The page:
BWW Preview: Eleven Local Shows That We Can't Wait to See in 2020
How many jokes do you think the year "2020" will have? Here's one you probably already have heard: "My friend asked me where I see myself in the new year. How would I know? I don't have 2020 vision." Yeah, yeah, you can stop laughing now.
Whatever lame 2020 jokes will come our way, we have a lot to look forward to this year, especially when it comes to local theatre. It's going to be a busy season; here are some of the shows that I can't wait to see...
1. DEAR WORLD [freeFall Theatre; April 25-May 24]
This was #1 on my must-see list even before hearing the sad news of the passing of Jerry Herman. Mame may be Herman's under-appreciated masterpiece, while Hello Dolly is certainly his most popular work and La Cage Aux Folles his most important. But for my money, it doesn't get any better than DEAR WORLD, and I can't wait to see what the fine folks at freeFall do with it.
2. THE PEOPLE DOWNSTAIRS [American Stage; March 11 - April 5]
Natalie Symons is a local playwright hero, and I'm waiting for that description to change from "local" to "national." She's that good. Her past works--The Buffalo Kings, Lark Eden and Naming True--show so much promise, passion, heart and ballsy quirkiness (or quirky ballsiness) that certainly connected with me. She's a major voice, and THE PEOPLE DOWNSTAIRS, set in a Buffalo funeral home, looks like it can't miss. Featuring the beloved Matthew McGee and Allen Fitzpatrick, the latter giving one of the best performances of recent years in the Asolo Rep production of Sweeney Todd: The Demon Barber of Fleet Street last year.
3. A MIDSUMMER NIGHT'S DREAM [Jobsite Theater; January 17-February 9]
Jobsite and Shakespeare go together like peanut butter and chocolate. And this year's offering--perhaps the Bard's most accessible and popular work--looks like a hoot. I saw Giles Davies in a production of MIDSUMMER almost a decade ago at freeFall, and he was the most physical Puck I had ever experienced. He's playing Bottom in Jobsite's 2020 production, and I'm sure it's worth admission price to see how he tackles that role.
4. 12 ANGRY MEN [Stageworks; March 20-April 5]
This can be one explosive drama, and some of the best actors in our area will be gathered together here as jurors in a murder trial that exposes their characters' prejudices, shortcomings and intolerances. Expect plenty of sparks, if not an emotional firestorm or two.
5. DOUBT: A PARABLE [Jobsite Theater; March 13-April 5]
John Patrick Shanley's brilliant Pulitzer Prize-winning drama will be given the A+ treatment at Jobsite, especially with two heavy-hitters in the leads.
6. NEXT TO NORMAL [American Stage; July 15-August 16]
One of the two or three best-written musicals of the past ten or so years, NEXT TO NORMAL stands as one of only a handful of musicals to win the Pulitzer Prize (there are nine to be exact). The show deals with serious themes in a very entertaining, non-preachy way. If you are in the mood for a deep musical about bipolar disorder, hallucinations and mental illness, all to the tunes of Tom Kitt's rollicking score, then this is surely a must. It's weighty stuff, so don't expect a Harold Hill to sing about "76 Trombones" in this one.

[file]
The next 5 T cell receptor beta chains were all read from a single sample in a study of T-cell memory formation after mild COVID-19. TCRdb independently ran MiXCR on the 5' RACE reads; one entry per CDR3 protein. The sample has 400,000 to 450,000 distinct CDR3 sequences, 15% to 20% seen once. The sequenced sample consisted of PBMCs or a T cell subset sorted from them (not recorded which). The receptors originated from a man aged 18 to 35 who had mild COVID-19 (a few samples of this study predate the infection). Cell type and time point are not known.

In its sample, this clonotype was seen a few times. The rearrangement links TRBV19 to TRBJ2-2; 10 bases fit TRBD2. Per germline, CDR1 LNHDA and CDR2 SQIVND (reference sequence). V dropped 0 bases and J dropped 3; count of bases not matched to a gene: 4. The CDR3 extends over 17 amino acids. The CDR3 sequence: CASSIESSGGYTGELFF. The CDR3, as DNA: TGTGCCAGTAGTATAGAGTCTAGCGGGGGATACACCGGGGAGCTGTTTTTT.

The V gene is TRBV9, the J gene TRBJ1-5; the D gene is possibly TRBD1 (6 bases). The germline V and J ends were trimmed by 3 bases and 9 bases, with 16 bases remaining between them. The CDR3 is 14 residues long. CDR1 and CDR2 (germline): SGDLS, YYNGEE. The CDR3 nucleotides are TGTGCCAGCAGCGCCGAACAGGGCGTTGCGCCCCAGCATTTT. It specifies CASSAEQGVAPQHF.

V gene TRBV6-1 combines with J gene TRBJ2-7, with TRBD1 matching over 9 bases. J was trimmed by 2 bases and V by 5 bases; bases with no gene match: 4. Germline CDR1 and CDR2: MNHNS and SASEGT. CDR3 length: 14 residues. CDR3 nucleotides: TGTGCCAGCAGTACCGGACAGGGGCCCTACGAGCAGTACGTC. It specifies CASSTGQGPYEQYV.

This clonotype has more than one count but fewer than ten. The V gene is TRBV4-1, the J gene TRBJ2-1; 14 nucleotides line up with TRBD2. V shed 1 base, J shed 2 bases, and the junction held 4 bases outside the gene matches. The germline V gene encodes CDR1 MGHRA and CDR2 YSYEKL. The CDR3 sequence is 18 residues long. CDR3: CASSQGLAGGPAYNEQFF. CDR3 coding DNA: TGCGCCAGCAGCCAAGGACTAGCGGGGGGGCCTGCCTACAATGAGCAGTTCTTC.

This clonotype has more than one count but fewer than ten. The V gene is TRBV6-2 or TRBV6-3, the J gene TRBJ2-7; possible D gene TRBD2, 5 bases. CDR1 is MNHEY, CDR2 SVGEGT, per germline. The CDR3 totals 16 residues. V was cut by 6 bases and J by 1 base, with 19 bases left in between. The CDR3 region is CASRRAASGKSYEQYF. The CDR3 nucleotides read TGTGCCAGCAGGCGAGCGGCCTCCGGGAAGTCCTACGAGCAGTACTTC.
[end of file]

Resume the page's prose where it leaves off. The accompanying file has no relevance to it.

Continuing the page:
7. ANNA IN THE TROPICS [Stageworks; May 1-17]
Another Pulitzer Prize winner, this one set in Ybor City. They had me at "Ybor."
8. ASSASSINS [MAD Theatre; April 16-May 3]
Stephen Sondheim considers this his perfect musical. Whether or not you agree with perhaps Broadway's single greatest figure about this musical, you can't deny its power. MAD Theatre is the only local community theatre that can tackle a show this edgy and dark--where all the presidential assassins and failed assassins gather to tell their horrific tales. Yes, it even boasts a demented duet between John Hinkley (Ronald Reagan's shooter) and Squeaky Fromme (the Manson follower who pulled a gun on President Ford). It's a show so dark, it makes Cabaret look like State Fair.
9. CABARET [Richey Suncoast; March 5-15]
Speaking of CABARET...Let's see what Richey Suncoast does with this iconic Kander & Ebb musical about Berlin's Kit Kat Club just before the Nazis take over. It will be interesting to see their interpretation of this potentially frightening piece. Will they go for broke--politically brave or sexually adventurous, as some companies have done with this material? I have no idea; but I sure hope they have a to-die-for Emcee to gleefully capture our collective nightmares.
10. SUNSET BOULEVARD [Eight O'Clock Theatre; February 28-March 15]
Whether or not you're a fan of Andrew Lloyd Webber, this one promises to be big. And since I only know the score but have never actually seen the show, good or bad, I finally get my chance.
11. OZ [freeFall Theatre; June 27-July 26]
The brilliant Michael Raabe and Eric Davis join forces with their retelling of Dorothy's venture into the Land of Oz. With Raabe and Davis at the helm, and freeFall being freeFall (always creative, always pushing the envelope, always an entertaining risk), this has the makings for greatness.
Which of the above shows will live up to the hype? Which won't? I know there will be a hidden surprise or two this year, a show not on the above list that winds up blowing me away. I think I like those the most--finding a treasure when you least expect it. On that note, I wish all of you a very Happy New Year and a very Happy and Exciting Year of Theatre-Going! I'll see you there...